As part of our #Breakfree from Shame campaign, we spoke to sex abuse psychologist Dr Nina Burrowes about the science of shame - and why so many women feel it after experiencing assault...
‘Shame starts with guilt,’ explains Dr Nina Burrowes, a research psychologist specialising in the pyschology behind sexual abuse. ‘Many survivors of sexual violence feel guilty about what happened to them. They look at the ways they could have prevented it, or look into themselves to find a reason why it was their fault.’
It makes sense. When something bad happens, we want to understand why – to know what the cause is, and how we can prevent it happening again. If you experience a violent or sexual assault, your choice – your power – will have been taken away from you – maybe even from somebody who you know, and love. And as Burrowes puts it, guilt subsequently becomes a way of taking back control.
‘When you say “It was my fault,” you’re also saying “I have the power to stop it from happening again,” she explains. ‘So if you tell yourself, “It happened because I was bad”, then you’re protecting yourself from the message “The person who is supposed to protect me is choosing to hurt me”.’
‘The problem occurs when guilt turns into shame,’ she adds. ‘When it moves from “I did something bad” to “I am a bad person”. At this point the shame becomes part of your identity, which means it can manifest itself in every aspect of your life. It becomes who you are, and it can hold you back from getting the support you need to move on.’
Burrowes believes that it suits society for survivors of abuse to blame themselves. ‘We want to hold people responsible for their abuse, we want to believe that they had the power to stop it, because we want to believe that we have the power to stop it,’ she says. ‘Blaming victims for what they did or did not do before, during or after the abuse is our way of saying “that could never happen to me”.’
In order to change that, we need to open our eyes to what sexual and violent assault really means. That means acknowledging the fact that those who experience it have no control, and no power over what happened to them. That there’s nothing they could – or should – have done differently.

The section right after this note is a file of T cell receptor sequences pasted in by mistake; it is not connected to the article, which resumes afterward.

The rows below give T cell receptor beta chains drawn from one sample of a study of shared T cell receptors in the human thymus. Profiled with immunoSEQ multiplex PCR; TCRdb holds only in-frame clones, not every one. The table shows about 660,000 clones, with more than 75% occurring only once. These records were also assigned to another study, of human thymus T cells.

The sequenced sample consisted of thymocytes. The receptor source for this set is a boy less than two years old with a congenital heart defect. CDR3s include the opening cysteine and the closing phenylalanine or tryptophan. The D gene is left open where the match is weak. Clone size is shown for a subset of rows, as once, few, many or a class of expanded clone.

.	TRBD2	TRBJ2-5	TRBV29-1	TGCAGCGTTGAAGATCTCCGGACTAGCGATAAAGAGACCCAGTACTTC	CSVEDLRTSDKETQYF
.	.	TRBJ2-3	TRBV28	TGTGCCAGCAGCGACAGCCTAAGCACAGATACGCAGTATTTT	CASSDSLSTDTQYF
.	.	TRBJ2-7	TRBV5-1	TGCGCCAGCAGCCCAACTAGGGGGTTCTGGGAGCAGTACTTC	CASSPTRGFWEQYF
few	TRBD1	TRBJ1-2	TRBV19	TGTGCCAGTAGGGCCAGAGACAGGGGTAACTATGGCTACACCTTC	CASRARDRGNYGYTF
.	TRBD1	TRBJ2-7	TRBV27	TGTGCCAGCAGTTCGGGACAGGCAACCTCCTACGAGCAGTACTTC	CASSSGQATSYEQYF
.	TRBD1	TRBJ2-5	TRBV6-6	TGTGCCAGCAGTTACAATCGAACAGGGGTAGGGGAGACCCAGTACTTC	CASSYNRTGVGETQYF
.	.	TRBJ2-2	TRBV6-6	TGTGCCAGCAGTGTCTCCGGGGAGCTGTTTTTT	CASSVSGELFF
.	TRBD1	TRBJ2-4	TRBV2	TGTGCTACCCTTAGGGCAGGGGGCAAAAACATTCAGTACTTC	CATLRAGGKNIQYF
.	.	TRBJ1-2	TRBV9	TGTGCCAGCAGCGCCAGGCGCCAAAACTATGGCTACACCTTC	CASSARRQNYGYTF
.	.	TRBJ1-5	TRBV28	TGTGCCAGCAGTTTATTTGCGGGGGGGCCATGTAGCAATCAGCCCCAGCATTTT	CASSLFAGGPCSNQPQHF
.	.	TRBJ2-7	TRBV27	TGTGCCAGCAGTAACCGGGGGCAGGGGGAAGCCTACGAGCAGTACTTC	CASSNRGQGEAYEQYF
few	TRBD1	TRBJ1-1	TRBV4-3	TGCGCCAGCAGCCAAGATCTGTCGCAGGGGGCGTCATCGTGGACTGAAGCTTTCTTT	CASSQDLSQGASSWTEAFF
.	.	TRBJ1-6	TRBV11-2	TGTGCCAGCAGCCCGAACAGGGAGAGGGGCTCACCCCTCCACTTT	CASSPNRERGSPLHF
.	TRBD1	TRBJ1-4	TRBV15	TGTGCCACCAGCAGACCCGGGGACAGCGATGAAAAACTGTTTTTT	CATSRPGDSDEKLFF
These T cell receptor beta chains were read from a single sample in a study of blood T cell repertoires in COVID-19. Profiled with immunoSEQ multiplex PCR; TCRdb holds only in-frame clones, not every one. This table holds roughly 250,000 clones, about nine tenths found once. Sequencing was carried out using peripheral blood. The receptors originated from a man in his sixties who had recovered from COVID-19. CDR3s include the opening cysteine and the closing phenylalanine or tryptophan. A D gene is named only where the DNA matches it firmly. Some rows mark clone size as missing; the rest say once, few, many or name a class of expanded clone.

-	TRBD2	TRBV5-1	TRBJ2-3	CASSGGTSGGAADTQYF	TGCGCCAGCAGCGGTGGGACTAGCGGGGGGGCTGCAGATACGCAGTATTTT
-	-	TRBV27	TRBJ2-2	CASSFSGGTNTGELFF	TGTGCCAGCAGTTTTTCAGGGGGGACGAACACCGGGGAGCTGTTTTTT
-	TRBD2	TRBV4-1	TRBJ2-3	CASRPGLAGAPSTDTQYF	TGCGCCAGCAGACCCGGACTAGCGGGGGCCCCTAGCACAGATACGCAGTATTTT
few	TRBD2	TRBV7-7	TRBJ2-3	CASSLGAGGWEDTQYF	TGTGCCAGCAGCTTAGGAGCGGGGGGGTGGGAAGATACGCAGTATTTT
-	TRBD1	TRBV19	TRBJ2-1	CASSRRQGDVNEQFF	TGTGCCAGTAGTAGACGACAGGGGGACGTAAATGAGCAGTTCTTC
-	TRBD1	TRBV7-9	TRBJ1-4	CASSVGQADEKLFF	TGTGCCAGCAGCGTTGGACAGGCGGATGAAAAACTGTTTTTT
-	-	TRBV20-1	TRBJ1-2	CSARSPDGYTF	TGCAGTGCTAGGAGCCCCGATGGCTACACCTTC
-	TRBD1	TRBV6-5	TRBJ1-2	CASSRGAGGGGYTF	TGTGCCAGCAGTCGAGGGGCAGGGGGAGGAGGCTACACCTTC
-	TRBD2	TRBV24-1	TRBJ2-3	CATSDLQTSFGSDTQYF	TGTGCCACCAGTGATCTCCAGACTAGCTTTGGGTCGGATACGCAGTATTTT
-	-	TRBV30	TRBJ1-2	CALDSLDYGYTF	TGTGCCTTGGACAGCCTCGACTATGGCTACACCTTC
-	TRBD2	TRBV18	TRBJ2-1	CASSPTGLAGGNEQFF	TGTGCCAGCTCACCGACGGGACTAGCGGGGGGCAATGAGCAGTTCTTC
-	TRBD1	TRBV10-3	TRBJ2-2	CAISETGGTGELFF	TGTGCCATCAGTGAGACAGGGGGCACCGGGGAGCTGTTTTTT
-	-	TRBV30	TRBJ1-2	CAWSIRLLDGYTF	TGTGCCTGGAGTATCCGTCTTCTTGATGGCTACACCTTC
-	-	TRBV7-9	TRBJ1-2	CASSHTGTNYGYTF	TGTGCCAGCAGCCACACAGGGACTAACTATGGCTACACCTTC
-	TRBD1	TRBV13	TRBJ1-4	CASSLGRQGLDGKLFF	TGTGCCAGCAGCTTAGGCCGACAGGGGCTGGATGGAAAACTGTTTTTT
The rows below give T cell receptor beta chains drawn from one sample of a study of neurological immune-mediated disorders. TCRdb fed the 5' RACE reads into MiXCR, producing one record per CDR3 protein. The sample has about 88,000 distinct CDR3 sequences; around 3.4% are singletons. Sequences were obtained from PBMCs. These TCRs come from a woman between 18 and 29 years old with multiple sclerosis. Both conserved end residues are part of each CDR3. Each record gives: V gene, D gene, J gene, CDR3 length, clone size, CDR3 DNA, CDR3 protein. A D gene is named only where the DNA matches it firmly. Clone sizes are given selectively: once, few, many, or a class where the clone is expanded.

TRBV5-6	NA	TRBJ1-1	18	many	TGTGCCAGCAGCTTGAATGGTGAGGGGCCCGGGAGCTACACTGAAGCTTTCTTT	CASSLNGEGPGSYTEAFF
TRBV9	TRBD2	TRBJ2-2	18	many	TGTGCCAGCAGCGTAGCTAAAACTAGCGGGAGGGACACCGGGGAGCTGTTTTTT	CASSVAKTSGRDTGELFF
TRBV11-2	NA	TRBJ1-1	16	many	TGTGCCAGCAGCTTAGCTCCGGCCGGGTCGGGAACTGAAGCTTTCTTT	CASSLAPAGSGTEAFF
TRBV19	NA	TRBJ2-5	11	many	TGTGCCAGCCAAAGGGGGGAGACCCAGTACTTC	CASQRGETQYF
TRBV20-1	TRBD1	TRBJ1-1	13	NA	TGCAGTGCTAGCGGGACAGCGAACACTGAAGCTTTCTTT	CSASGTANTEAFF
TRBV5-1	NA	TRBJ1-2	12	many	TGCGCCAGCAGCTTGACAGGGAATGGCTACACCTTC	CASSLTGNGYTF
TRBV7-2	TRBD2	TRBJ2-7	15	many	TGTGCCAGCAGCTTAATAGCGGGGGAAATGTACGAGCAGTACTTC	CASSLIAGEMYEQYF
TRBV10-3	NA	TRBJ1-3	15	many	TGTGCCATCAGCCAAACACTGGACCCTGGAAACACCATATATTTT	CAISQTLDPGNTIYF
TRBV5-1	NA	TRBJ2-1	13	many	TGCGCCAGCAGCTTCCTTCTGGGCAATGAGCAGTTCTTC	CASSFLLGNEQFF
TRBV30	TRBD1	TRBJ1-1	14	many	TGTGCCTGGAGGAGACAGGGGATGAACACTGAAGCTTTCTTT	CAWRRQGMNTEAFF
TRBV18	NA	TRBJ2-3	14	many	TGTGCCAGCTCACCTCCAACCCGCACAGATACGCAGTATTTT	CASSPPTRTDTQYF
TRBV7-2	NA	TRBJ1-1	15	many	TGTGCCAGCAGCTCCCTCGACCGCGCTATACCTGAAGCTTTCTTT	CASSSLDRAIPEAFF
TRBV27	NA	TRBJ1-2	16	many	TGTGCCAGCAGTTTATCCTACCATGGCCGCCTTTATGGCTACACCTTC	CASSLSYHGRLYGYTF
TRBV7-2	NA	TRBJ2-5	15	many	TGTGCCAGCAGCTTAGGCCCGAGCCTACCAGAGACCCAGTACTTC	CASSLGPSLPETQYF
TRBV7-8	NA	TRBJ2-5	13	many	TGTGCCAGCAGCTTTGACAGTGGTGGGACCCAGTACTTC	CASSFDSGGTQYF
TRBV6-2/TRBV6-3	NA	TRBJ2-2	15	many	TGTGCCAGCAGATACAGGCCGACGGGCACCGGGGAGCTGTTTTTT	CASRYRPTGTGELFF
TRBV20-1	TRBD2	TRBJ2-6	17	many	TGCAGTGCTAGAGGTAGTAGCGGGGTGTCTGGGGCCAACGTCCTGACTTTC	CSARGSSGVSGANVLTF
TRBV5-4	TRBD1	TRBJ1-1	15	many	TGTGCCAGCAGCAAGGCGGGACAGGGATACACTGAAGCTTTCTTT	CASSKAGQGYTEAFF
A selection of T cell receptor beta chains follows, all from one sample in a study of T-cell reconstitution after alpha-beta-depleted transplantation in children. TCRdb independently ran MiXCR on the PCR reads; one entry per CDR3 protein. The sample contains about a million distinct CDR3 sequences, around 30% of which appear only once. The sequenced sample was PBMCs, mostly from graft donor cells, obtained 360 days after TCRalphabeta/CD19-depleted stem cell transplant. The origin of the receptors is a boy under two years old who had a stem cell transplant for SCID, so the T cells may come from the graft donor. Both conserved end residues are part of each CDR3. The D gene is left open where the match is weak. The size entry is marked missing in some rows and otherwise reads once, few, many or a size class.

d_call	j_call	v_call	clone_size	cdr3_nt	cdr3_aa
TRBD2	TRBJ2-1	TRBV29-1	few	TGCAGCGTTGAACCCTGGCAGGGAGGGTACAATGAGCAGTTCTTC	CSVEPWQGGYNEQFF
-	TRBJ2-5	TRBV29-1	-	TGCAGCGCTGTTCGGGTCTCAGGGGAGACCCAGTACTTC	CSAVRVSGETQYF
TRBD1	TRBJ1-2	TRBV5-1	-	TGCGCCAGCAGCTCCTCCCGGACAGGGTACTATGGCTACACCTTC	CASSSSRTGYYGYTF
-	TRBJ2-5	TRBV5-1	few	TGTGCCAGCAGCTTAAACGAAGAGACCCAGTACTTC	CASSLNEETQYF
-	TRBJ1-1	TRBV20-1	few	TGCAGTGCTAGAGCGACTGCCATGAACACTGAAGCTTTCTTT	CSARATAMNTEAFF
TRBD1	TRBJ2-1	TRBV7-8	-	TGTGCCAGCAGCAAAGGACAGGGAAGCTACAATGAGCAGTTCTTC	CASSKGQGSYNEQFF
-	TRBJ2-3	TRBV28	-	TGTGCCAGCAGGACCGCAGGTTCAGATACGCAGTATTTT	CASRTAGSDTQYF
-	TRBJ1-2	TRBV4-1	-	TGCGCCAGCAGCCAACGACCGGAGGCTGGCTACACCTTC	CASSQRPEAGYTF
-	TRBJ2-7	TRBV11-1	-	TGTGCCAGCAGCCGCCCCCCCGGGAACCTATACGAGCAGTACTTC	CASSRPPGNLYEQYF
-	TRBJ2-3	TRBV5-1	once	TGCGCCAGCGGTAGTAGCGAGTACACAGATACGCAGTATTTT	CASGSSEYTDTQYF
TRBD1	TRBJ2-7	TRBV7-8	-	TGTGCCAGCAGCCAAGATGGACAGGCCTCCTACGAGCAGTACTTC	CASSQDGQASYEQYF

‘We need to recognise that most of the stories we tell ourselves about abuse are inaccurate and designed to give us a false sense of safety and control,’ Burrowes explains. ‘We need to recognise that the ONLY group of people in society who benefit from the status quo are sex offenders, who continue to get away with their actions.’
So what can you do if you’ve experienced assault, and can’t stop blaming yourself? Go easy on yourself, says Burrowes. ‘Recognise that – no matter how you’ve responded to your experience, ultimately what you’re trying to do is look after yourself. Find one small thing that you can do that would be a step towards helping yourself. Chat to a friend, phone a helpline, write down how you are feeling, draw… whatever works for you. Meeting other people who’ve had a similar experience can be massively helpful – you may feel alone, weird, or toxic, but meeting others might help you realise you’re none of those things. Unfortunately there will be many people in your local community who have had similar experiences. Your other resource is the internet. Just search online for forums, chat rooms, support services, and blogs other people have written.’
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As for friends or family members, who are struggling to help somebody who’s experienced assault, it’s a matter of treading the line between giving them the space to make their own recovery – and giving them the push they may need to take those first steps.
‘If they have just told you about their experiences, one of the most important things you can do is listen. Avoid asking questions. Avoid taking control of the situation. Let them talk. Then, if you ask one question, let it be “what would you like me to do for you?”.’
And while it might be tempting to change the subject (never to bring it up again), Burrowes is keen to emphasise that it shouldn’t become the kind of thing you talk about once, and once only. ‘Even if they don’t bring it up in conversation then you can,’ she says. ‘Tell them that you want them to know that it’s something they can always talk to you about. If you feel awkward and unsure about what you should do, be honest. Be you.’
‘If they are able to talk to you about it, then that’s a fantastic support to them – don’t underestimate how helpful that can be. But still, offer to do more – you can research for helplines and counsellors, you can find out what the procedure is if they want to report to the police. Don’t push, but don’t be complicit in their desire to bury everything. And look after yourself too. Talk to someone, phone a helpline yourself. Get the support and care that you need. Supporting someone through this is too much to handle alone. You need to do what you can to make sure you are okay – don’t sacrifice yourself, or blame yourself for the situation. Be the role model for self-compassion that the person you care about may need.